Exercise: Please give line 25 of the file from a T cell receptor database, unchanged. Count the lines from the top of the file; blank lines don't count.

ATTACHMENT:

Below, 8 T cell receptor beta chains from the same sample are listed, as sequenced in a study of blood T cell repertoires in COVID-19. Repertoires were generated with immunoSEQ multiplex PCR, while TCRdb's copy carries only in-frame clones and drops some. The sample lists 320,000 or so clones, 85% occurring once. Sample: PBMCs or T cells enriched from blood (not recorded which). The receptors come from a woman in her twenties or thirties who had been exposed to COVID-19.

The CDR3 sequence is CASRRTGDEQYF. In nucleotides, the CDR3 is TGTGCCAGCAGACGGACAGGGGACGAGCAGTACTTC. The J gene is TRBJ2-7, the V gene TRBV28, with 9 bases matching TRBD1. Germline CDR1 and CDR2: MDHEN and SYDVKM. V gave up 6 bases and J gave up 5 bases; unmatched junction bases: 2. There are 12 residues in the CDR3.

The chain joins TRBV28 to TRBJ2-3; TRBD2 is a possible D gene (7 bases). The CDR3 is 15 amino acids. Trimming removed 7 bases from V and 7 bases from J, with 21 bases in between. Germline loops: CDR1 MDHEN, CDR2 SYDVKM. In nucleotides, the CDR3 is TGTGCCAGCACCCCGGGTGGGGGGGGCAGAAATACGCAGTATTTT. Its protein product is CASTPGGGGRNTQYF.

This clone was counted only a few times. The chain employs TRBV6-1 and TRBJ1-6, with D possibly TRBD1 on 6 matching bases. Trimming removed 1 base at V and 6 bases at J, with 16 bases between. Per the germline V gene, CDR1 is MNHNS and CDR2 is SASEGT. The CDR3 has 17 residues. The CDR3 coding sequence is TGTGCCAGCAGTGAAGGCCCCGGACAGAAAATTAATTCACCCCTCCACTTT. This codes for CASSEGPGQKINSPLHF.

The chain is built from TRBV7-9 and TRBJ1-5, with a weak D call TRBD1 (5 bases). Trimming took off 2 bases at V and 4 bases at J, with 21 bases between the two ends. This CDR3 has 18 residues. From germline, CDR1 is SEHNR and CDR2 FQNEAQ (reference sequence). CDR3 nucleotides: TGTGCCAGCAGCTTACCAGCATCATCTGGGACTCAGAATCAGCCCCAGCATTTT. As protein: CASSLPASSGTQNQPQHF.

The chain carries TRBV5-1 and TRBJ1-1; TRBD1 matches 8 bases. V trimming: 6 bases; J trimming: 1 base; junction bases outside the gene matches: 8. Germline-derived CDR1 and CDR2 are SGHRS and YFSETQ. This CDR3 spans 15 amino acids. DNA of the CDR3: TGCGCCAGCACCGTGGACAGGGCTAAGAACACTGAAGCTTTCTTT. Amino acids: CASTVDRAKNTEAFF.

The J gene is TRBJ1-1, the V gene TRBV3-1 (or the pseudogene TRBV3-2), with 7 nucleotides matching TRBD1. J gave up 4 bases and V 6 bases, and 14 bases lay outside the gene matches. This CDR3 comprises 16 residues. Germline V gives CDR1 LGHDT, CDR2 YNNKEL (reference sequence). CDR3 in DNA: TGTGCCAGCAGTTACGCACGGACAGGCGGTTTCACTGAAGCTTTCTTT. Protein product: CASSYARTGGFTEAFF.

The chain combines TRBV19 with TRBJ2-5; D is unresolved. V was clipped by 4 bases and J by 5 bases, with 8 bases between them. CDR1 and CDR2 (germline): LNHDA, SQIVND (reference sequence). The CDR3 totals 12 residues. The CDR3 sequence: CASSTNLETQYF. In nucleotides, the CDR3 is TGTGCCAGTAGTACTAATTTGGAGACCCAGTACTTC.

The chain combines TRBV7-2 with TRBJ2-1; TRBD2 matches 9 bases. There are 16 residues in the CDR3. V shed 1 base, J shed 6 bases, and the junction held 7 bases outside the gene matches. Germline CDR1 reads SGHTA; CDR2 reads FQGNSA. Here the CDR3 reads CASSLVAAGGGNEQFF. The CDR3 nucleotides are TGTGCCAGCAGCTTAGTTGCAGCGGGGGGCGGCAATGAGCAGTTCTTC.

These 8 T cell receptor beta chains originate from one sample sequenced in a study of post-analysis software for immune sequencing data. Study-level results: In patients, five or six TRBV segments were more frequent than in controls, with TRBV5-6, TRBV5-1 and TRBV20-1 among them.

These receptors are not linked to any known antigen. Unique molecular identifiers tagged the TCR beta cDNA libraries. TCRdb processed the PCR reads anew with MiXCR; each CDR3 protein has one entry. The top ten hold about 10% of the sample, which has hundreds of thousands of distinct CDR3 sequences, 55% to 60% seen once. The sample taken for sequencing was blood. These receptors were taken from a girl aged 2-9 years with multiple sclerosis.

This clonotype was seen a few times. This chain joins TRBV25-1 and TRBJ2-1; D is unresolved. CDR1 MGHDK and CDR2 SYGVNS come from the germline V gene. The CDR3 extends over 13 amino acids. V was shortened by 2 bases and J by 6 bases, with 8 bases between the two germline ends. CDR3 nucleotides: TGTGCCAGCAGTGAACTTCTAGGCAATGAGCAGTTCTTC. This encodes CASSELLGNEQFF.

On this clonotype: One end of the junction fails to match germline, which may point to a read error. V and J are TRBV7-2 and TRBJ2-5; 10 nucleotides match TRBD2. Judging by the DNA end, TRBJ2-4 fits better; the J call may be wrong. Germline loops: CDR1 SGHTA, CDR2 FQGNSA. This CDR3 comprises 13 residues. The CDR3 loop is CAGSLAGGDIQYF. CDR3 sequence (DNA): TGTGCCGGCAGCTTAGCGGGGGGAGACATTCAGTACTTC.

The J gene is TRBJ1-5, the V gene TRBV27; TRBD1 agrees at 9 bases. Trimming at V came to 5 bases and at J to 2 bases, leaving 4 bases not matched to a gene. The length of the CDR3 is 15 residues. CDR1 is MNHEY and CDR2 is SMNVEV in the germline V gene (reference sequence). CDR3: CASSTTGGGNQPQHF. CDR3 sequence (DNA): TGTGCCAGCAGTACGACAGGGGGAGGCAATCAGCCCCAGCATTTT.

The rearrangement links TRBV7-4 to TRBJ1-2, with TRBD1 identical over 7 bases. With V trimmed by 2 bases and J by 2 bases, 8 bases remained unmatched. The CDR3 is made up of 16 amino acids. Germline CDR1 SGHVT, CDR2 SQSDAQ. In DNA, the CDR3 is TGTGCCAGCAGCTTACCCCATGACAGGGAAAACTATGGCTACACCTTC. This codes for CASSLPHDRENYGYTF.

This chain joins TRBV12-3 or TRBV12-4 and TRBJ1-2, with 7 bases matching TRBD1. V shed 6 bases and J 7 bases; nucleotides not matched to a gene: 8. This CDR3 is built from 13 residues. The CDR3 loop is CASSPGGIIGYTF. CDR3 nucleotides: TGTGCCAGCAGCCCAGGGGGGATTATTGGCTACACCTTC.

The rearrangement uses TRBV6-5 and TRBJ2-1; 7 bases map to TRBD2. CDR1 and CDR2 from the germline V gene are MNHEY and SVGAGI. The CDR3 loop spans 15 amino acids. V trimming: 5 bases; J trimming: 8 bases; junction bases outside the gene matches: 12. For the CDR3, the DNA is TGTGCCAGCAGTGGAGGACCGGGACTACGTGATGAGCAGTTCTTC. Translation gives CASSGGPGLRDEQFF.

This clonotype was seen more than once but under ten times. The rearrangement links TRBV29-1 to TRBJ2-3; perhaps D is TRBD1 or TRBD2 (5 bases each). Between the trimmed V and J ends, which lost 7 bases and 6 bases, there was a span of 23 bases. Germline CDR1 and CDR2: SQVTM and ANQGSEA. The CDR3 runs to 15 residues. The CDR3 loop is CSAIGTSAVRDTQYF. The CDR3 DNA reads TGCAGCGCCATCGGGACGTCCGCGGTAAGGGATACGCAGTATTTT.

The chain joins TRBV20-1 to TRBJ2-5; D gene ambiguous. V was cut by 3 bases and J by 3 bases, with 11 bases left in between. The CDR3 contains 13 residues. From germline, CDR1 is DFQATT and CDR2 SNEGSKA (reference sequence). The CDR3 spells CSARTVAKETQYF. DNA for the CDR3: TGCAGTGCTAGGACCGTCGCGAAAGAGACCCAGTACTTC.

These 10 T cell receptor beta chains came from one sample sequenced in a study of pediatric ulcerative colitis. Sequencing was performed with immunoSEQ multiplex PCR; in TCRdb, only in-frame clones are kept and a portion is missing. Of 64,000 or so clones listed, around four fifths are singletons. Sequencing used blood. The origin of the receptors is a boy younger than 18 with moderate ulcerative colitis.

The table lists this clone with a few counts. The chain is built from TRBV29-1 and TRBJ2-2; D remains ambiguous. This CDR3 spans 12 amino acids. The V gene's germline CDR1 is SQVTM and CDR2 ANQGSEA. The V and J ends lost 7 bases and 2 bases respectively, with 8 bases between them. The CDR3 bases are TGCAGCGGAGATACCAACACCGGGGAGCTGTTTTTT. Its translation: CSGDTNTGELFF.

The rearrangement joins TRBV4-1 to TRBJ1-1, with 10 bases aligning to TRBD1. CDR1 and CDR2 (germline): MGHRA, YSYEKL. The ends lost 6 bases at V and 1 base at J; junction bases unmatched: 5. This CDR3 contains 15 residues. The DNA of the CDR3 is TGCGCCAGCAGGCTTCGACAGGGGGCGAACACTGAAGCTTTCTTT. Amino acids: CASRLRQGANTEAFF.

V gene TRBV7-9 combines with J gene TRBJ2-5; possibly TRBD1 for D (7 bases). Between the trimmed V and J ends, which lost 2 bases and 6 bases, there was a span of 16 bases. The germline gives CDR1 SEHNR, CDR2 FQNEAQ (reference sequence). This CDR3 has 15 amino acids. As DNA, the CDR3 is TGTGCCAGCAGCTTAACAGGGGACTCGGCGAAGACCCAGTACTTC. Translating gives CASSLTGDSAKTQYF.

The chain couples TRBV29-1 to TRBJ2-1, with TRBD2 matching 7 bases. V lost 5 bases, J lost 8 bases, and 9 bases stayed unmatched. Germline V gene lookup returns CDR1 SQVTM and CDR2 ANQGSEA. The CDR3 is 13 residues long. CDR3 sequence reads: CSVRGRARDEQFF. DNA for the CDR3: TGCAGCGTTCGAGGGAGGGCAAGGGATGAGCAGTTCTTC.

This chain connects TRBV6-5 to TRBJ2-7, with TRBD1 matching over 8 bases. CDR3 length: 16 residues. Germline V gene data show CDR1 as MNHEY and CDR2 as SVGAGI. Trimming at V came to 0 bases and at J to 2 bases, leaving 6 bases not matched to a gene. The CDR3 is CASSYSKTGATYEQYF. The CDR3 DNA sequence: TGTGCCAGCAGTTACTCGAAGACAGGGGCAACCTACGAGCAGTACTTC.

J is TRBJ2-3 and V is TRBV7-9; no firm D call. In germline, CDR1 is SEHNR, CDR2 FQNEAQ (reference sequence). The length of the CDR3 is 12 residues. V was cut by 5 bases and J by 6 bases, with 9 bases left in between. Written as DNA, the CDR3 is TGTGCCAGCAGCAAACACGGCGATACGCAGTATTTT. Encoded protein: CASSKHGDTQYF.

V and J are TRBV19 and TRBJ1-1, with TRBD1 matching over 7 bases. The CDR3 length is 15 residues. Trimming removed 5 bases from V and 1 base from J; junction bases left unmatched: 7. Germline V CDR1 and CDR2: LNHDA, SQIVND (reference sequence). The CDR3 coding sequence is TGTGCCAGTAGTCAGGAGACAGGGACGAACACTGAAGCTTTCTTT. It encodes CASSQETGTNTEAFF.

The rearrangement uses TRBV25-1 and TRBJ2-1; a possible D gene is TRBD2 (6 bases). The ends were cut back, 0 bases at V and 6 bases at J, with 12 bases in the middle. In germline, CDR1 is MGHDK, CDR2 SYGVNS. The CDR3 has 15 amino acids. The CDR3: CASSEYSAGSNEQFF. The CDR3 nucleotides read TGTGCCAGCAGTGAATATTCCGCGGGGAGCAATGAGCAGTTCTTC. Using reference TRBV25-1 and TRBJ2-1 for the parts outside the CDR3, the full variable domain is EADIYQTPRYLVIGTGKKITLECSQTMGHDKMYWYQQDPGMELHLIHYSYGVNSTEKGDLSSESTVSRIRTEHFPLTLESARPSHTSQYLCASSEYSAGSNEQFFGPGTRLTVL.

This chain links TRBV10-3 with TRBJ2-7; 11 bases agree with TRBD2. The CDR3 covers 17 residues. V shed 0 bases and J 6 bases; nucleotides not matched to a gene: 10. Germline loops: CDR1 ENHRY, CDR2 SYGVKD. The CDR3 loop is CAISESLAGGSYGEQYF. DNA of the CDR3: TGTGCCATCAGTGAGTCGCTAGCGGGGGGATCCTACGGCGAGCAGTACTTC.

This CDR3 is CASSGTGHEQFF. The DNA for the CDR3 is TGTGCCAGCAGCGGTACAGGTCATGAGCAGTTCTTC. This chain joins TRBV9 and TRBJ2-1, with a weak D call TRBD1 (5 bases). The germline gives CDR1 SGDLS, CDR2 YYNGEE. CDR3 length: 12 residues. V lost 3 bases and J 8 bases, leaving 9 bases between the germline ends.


This chain connects TRBV6-5 to TRBJ2-7, with TRBD1 matching over 8 bases. CDR3 length: 16 residues. Germline V gene data show CDR1 as MNHEY and CDR2 as SVGAGI. Trimming at V came to 0 bases and at J to 2 bases, leaving 6 bases not matched to a gene. The CDR3 is CASSYSKTGATYEQYF. The CDR3 DNA sequence: TGTGCCAGCAGTTACTCGAAGACAGGGGCAACCTACGAGCAGTACTTC.